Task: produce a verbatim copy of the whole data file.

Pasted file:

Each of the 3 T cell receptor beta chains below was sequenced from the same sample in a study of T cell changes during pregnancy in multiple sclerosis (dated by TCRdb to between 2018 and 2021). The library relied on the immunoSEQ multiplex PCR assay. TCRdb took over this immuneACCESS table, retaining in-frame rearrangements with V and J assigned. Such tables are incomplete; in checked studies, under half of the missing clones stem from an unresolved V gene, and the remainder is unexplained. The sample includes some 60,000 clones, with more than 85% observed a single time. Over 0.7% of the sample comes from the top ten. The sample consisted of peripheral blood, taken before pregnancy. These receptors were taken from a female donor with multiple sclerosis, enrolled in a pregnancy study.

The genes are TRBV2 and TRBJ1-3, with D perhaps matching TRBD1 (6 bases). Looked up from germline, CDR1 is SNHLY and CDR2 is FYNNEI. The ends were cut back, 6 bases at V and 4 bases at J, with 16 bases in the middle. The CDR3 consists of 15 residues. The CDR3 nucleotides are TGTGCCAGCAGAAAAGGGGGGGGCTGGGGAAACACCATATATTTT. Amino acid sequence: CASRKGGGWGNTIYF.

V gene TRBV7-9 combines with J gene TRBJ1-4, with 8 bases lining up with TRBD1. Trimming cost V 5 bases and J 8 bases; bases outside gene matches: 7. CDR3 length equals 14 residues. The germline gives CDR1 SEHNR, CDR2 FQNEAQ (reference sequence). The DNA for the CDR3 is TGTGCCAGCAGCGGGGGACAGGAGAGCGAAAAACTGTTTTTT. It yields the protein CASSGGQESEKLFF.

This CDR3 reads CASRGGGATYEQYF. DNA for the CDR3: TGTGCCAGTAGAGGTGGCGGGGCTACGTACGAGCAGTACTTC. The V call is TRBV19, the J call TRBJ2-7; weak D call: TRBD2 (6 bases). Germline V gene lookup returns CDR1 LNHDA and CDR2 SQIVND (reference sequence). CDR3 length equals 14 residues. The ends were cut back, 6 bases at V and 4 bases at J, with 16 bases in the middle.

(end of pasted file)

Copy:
Each of the 3 T cell receptor beta chains below was sequenced from the same sample in a study of T cell changes during pregnancy in multiple sclerosis (dated by TCRdb to between 2018 and 2021). The library relied on the immunoSEQ multiplex PCR assay. TCRdb took over this immuneACCESS table, retaining in-frame rearrangements with V and J assigned. Such tables are incomplete; in checked studies, under half of the missing clones stem from an unresolved V gene, and the remainder is unexplained. The sample includes some 60,000 clones, with more than 85% observed a single time. Over 0.7% of the sample comes from the top ten. The sample consisted of peripheral blood, taken before pregnancy. These receptors were taken from a female donor with multiple sclerosis, enrolled in a pregnancy study.

The genes are TRBV2 and TRBJ1-3, with D perhaps matching TRBD1 (6 bases). Looked up from germline, CDR1 is SNHLY and CDR2 is FYNNEI. The ends were cut back, 6 bases at V and 4 bases at J, with 16 bases in the middle. The CDR3 consists of 15 residues. The CDR3 nucleotides are TGTGCCAGCAGAAAAGGGGGGGGCTGGGGAAACACCATATATTTT. Amino acid sequence: CASRKGGGWGNTIYF.

V gene TRBV7-9 combines with J gene TRBJ1-4, with 8 bases lining up with TRBD1. Trimming cost V 5 bases and J 8 bases; bases outside gene matches: 7. CDR3 length equals 14 residues. The germline gives CDR1 SEHNR, CDR2 FQNEAQ (reference sequence). The DNA for the CDR3 is TGTGCCAGCAGCGGGGGACAGGAGAGCGAAAAACTGTTTTTT. It yields the protein CASSGGQESEKLFF.

This CDR3 reads CASRGGGATYEQYF. DNA for the CDR3: TGTGCCAGTAGAGGTGGCGGGGCTACGTACGAGCAGTACTTC. The V call is TRBV19, the J call TRBJ2-7; weak D call: TRBD2 (6 bases). Germline V gene lookup returns CDR1 LNHDA and CDR2 SQIVND (reference sequence). CDR3 length equals 14 residues. The ends were cut back, 6 bases at V and 4 bases at J, with 16 bases in the middle.